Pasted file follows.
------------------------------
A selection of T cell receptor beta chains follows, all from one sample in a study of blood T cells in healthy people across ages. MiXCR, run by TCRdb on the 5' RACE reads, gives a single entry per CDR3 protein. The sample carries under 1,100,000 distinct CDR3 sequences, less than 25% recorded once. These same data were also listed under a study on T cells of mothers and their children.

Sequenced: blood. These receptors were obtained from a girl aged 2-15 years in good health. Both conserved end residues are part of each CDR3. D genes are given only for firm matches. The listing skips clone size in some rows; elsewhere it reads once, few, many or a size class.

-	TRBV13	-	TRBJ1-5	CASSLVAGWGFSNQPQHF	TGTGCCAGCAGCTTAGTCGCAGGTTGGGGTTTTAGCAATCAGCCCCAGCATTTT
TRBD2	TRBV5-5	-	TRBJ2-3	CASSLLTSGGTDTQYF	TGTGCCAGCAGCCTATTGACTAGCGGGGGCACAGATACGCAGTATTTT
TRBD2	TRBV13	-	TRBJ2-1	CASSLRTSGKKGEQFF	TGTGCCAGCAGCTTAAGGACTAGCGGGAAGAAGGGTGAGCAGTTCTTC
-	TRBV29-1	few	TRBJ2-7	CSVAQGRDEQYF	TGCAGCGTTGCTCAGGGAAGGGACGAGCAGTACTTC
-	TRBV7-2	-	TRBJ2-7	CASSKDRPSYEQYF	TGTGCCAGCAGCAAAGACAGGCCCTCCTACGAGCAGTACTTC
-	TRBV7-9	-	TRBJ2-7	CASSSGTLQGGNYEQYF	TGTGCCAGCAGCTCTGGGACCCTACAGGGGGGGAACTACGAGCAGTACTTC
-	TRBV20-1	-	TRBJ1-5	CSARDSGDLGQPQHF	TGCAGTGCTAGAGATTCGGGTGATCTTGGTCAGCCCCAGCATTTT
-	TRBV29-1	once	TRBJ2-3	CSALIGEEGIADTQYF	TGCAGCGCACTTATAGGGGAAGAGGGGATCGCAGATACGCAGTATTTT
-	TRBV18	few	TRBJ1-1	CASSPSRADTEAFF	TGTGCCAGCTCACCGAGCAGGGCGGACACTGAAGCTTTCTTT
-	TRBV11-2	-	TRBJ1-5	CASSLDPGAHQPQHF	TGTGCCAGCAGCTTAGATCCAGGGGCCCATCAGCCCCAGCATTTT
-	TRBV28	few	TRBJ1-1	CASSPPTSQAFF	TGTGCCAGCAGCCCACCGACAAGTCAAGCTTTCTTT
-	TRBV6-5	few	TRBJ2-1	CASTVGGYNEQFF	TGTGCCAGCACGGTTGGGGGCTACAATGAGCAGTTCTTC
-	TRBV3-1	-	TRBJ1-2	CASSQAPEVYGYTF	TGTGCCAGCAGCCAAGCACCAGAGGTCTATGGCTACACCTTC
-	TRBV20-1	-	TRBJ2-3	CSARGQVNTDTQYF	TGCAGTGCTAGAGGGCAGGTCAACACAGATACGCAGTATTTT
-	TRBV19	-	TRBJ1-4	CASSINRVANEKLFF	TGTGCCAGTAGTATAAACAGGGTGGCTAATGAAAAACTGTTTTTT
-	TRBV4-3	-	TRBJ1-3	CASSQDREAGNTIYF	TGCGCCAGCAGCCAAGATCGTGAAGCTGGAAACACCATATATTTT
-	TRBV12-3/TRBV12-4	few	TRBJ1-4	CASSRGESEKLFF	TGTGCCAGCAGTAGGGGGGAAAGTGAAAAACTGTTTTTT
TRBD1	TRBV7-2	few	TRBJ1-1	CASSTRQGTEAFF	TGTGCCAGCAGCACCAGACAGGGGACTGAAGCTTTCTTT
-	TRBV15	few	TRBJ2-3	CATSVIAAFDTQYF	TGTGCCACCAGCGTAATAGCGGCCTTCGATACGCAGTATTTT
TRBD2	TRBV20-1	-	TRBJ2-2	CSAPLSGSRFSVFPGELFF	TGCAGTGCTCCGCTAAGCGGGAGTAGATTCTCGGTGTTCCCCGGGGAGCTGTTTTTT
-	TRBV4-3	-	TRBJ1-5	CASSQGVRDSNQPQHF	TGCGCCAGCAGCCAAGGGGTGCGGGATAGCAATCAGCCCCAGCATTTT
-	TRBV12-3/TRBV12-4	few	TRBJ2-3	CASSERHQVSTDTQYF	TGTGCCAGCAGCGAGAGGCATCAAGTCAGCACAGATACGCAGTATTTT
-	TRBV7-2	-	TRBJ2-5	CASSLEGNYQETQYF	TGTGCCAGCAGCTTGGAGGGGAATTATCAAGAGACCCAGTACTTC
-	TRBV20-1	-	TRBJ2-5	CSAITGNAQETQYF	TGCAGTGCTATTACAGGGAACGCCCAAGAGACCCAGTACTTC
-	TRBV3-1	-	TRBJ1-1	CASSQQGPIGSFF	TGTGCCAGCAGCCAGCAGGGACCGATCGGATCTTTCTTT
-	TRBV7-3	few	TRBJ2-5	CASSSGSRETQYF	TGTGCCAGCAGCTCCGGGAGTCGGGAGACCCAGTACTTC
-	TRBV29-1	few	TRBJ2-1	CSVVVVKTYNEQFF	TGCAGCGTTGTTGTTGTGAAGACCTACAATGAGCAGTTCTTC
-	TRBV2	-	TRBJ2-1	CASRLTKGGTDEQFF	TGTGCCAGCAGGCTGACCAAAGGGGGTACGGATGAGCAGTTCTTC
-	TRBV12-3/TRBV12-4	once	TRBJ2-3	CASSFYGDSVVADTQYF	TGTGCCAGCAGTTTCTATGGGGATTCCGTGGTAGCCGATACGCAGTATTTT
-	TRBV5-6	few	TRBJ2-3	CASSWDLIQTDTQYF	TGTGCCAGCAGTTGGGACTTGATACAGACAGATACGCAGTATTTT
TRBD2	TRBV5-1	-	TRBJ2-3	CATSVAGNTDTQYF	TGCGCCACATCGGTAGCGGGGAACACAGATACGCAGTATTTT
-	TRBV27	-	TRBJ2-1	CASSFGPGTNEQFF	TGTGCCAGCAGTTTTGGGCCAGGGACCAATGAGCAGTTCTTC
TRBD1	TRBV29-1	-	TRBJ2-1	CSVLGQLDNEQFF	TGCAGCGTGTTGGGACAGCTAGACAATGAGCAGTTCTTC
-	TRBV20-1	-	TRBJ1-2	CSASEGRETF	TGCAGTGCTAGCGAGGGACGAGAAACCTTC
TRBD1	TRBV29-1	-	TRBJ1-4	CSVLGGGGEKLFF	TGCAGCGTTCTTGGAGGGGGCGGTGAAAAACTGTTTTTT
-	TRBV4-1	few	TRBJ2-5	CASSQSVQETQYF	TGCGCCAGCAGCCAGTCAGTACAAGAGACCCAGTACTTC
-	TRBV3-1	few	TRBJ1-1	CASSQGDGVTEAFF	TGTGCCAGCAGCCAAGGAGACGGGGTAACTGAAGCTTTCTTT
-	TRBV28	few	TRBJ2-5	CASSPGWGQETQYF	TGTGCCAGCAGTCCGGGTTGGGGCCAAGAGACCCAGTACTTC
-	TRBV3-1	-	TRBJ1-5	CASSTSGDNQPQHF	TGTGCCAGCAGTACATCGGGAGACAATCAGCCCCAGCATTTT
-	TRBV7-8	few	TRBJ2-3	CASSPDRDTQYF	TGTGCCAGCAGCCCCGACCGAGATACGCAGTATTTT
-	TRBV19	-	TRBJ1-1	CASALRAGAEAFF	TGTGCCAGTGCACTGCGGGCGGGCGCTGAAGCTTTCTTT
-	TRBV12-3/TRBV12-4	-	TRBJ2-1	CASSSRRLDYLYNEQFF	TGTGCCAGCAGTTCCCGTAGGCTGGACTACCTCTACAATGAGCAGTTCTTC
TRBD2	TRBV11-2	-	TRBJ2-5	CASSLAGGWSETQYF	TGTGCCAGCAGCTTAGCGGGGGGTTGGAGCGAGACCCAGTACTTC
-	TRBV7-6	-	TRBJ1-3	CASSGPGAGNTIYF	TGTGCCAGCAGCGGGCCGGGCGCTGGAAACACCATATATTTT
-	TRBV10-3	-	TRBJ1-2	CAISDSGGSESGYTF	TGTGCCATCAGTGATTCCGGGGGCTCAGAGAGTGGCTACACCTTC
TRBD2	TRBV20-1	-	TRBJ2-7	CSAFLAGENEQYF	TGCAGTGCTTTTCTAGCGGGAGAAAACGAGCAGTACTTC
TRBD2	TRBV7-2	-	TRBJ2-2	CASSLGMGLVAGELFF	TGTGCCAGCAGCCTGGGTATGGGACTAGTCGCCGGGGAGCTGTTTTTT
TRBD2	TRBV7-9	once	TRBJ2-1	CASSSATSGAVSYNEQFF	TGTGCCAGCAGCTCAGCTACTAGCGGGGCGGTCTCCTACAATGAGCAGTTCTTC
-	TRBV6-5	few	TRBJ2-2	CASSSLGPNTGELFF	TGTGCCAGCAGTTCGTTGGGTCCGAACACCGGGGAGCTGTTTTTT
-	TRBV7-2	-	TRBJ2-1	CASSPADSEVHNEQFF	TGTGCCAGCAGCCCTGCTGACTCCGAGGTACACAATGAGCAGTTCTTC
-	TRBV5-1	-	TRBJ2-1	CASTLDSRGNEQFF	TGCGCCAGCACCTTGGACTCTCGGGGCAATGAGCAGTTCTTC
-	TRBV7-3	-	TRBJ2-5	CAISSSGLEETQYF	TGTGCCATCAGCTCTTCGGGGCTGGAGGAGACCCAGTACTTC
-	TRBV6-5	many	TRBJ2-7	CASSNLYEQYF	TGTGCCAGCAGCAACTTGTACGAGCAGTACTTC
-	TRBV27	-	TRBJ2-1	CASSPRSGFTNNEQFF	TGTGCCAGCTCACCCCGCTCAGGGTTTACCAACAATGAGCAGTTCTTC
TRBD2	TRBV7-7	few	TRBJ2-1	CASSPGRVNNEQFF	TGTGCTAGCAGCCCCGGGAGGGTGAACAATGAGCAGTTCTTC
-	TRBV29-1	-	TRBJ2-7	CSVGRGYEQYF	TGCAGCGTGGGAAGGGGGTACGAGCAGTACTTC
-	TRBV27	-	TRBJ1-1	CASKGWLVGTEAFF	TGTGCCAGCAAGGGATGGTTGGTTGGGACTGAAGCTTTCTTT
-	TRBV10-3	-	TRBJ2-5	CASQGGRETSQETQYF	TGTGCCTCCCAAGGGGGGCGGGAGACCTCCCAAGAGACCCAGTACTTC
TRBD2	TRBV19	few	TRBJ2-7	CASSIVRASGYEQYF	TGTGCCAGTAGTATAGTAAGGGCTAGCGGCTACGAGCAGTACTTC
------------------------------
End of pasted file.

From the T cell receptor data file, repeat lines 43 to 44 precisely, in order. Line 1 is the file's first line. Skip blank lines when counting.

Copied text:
-	TRBV19	-	TRBJ1-1	CASALRAGAEAFF	TGTGCCAGTGCACTGCGGGCGGGCGCTGAAGCTTTCTTT
-	TRBV12-3/TRBV12-4	-	TRBJ2-1	CASSSRRLDYLYNEQFF	TGTGCCAGCAGTTCCCGTAGGCTGGACTACCTCTACAATGAGCAGTTCTTC